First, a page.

When does density become unhealthy for a downtown?
Intensification’s war on greenspace – and what we can do about it.
You’ve probably heard the word “intensification.” Likely in the context of defending a massive new residential over-development. Possibly as a fatalistic response to the legitimate desire to protect farmland.
In simple terms, the word means putting more people into less space.
Intensification is supposed to usher in a utopian era of urbanism, saving communities from suburban, car-dependent sprawl while protecting greenspace at the same time.
The problem is, intensification has become a war on urban greenspace that threatens to degrade the very com- munities it creates. “Intensification” is being used as a bludgeon to justify every new development of any scale in any area, while removing almost every tree, shrub or blade of grass in the way.
This must stop.
For starters, let’s rid ourselves of the word “intensification.” Intensification is a plastic word that means whatever people want it to mean. Instead, we need to talk about the kind of neighbourhoods people want to live in, as our city grows and changes.
It turns out people want to live in traditional neighbourhoods, built before the supremacy of the car: places like downtown Burlington. New communities aim to mimic these historic neighbourhoods. Planners call it “traditional town planning” or the “new urbanism.”
The key feature is walkability. But walking has to be pleasant (that’s one reason urban greenspace is important.) And walkability has to mean more than getting a bag of milk, picking up your dry cleaning, or visiting a “parkette” with a bench and a toddler slide.
If you have to get in your car to visit a park large enough to play a game of pick up football, or drive to a big-box store surrounded by parking to get groceries or hardware, or drive to another city to work, or get on a yellow bus to go to school, we haven’t achieved walk-ability.
All we’ve done is add more traffic.
Trouble is, the intensification we’re getting is almost exclusively residential, with token retail (if at all) that doesn’t come close to satisfying daily shopping needs.
We won’t build truly walkable communities until we address the commercial side of urban development, and wean ourselves off of the big-boxification of shopping, schools and employment. Residential and commercial uses are still very much separated, with big box retail, office and employment sequestered on barren, clogged and treeless roads surrounded by seas of parking, far from neighbourhoods.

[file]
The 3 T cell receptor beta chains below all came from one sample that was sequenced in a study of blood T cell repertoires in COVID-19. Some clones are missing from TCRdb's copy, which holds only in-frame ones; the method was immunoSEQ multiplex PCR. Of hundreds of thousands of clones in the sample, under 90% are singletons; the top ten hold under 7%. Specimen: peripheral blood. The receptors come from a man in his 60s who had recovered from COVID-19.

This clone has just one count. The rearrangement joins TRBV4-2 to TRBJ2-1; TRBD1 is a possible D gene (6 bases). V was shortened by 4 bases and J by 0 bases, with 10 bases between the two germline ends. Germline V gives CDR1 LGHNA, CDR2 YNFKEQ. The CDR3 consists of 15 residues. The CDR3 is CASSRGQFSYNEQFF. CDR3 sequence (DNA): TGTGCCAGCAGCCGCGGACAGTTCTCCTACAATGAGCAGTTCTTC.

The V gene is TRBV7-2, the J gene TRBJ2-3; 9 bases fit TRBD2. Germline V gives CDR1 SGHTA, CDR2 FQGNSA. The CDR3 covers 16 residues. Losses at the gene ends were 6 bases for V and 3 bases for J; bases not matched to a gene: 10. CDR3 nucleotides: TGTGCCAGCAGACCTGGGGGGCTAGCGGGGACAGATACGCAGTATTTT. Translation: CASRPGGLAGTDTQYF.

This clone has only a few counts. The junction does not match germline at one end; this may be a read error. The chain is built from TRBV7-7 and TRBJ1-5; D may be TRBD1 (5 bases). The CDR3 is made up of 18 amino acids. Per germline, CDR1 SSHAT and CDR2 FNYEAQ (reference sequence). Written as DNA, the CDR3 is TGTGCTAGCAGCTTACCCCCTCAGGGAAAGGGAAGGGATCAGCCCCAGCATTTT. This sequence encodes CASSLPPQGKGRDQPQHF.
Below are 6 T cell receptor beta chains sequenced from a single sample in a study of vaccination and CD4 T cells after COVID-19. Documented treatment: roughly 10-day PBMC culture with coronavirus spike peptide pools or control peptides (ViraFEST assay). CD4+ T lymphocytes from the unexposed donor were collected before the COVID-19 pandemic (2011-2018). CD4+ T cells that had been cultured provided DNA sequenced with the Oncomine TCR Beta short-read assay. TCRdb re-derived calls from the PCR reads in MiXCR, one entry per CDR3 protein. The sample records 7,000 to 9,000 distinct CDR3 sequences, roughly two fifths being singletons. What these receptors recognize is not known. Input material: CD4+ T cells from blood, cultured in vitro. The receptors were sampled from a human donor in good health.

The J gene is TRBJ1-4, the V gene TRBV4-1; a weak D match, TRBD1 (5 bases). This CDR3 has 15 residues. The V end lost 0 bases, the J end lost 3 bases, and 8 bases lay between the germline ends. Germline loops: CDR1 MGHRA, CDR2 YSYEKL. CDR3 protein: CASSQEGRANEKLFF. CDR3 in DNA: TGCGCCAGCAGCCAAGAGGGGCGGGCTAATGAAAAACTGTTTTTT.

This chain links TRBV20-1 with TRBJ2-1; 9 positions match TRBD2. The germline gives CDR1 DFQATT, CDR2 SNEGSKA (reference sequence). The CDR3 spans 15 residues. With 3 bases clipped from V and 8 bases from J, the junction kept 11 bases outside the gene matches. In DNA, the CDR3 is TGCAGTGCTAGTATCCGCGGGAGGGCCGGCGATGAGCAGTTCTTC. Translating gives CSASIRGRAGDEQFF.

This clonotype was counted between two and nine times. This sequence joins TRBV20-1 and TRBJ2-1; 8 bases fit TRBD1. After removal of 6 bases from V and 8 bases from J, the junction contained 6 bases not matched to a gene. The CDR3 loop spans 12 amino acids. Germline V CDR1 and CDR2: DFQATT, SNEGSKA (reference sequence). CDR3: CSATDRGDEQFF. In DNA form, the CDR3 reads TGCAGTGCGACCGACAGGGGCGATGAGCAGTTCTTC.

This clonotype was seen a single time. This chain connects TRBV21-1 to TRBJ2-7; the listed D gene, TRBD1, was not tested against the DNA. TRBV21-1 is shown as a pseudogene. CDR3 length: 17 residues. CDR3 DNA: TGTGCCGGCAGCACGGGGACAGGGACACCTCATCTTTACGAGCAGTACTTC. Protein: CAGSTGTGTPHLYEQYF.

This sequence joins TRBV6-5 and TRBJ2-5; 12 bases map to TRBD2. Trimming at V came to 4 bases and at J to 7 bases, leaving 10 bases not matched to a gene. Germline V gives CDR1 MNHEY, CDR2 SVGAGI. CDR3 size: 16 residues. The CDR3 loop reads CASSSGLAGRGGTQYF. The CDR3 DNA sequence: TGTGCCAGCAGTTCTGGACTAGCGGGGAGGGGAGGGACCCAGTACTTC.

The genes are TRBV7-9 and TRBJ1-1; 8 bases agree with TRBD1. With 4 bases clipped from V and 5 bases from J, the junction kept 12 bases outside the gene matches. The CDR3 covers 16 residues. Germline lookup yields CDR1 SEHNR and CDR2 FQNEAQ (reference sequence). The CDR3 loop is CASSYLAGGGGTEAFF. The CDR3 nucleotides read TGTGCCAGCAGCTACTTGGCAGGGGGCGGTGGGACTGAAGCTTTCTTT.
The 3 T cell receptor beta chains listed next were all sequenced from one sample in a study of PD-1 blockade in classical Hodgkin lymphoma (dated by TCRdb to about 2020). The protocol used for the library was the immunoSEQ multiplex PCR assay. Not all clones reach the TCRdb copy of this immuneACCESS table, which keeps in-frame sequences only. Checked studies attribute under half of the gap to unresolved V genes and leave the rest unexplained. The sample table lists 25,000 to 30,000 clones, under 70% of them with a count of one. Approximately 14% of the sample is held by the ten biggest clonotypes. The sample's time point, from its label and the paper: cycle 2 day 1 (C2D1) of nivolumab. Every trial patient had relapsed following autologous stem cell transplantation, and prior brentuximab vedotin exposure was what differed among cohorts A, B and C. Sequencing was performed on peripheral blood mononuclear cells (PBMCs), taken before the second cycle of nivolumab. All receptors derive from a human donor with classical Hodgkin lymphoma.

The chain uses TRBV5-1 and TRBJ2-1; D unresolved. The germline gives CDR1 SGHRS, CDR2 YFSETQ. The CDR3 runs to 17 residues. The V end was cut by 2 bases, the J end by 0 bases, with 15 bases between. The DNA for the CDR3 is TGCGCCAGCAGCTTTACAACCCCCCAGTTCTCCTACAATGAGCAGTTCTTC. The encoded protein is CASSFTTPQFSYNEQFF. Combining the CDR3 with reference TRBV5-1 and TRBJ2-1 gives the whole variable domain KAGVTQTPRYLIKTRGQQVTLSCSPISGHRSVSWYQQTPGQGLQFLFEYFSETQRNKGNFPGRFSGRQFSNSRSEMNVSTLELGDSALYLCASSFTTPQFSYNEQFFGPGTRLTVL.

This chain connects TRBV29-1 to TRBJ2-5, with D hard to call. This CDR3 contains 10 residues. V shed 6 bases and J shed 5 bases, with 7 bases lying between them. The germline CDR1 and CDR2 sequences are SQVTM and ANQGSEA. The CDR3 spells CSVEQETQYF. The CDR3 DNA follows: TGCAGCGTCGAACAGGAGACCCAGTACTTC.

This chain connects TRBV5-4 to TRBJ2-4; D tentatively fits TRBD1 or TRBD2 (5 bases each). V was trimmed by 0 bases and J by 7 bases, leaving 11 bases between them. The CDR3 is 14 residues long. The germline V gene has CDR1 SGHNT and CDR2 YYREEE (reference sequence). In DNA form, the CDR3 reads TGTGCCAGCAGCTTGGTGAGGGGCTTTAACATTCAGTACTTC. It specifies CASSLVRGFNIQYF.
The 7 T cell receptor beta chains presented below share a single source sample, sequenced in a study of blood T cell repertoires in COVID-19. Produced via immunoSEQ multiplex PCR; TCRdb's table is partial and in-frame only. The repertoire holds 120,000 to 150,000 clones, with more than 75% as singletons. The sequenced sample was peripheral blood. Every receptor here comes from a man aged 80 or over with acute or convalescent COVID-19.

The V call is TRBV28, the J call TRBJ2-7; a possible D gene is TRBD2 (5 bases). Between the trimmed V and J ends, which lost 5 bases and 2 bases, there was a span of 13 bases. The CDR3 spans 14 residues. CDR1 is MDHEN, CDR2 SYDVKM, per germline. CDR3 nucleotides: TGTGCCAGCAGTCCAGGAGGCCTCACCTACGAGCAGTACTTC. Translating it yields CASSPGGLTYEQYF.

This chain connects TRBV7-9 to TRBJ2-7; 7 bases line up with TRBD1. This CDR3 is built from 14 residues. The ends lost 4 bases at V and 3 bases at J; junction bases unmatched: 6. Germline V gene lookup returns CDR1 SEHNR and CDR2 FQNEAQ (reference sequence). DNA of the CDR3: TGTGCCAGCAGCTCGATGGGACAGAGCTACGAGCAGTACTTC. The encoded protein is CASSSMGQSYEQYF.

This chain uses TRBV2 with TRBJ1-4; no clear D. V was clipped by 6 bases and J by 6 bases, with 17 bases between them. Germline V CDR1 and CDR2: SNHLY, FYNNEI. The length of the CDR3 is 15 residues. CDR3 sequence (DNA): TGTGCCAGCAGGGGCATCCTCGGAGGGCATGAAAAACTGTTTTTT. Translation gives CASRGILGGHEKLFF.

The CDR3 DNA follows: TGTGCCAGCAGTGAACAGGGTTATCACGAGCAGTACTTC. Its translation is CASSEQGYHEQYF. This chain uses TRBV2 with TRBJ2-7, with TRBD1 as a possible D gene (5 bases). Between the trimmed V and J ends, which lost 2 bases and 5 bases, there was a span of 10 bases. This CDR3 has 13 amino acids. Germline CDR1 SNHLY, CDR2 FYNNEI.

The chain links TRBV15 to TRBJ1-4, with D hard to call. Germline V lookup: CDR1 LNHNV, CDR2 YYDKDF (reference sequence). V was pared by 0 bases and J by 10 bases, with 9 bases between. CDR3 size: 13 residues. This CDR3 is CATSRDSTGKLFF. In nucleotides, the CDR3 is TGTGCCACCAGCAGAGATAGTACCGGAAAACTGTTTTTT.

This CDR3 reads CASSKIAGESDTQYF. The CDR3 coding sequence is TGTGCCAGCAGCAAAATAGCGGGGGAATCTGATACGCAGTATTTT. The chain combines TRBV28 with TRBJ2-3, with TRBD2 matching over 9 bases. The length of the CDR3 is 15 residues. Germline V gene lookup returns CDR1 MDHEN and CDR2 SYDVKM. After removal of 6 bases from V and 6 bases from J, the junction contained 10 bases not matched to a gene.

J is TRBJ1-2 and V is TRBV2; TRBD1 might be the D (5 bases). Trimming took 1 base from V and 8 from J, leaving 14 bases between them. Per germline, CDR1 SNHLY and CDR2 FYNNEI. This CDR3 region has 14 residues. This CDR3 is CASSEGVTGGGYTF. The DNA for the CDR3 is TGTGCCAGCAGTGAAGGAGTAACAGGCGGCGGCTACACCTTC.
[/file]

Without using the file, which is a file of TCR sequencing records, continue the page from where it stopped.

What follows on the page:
We won’t build walkable communities until people can work and go to school close by. I hear regularly from residents who’d gladly take a pay cut (and some have) to walk to a job in Burlington. At a recent proposed school closure meeting, a father spoke movingly about the importance of walking his kids to school – it was their time to connect. Other parents said they’d gladly keep their small, old school within walking distance, than go to a big, brand new school far away.
Finally, we won’t build truly walkable communities until we make walking pleasant. That means beautifying our city, and adding urban greenspace. Trouble is, new developments sprawl all over their sites taking up greenspace; the taller the building, the more sprawl, with development virtually covering lot line to lot line, especially in downtown areas where land is at a premium. We end up with the equivalent of a vertical suburb, with no greenspace. “Amenity areas” are counted as balconies and party rooms.
Even in our newer “smart growth” neighbourhoods that were supposed to be the antidote to suburban sprawl, there’s almost no greenspace around homes, virtually no room to plant a backyard tree or the space to grow the root system for a large boulevard tree. New townhouse developments have even more asphalt and less greenspace. To compensate for the lack of land to absorb stormwater run- off, we build underground cisterns.
We must do better. Here are just a few steps we can take to fight intensification’s war on urban greenspace:
• Value urban greenspace as much as rural. The province has protected rural Burlington via Greenbelt legislation; our job is to protect and add to urban greenspace. We shouldn’t trade off one for the other. City folk need greenspace every bit as much as rural folk.
• Aim higher than green roofs, low flow toilets, geo-thermal heating and the like for sustainable urban development. As important as these are, they don’t replace the need for actual trees and urban greenspace.
• Revise zoning to require more setbacks, trees, permeable land, low impact development, and onsite passive greenspace in urban redevelopments.
• Take parkland dedication on redevelopments as land, rather than fees as we do now. That would instantly add urban greenspace.
By shifting the conversation from “intensification” to community, we create neighbourhoods where people want to live.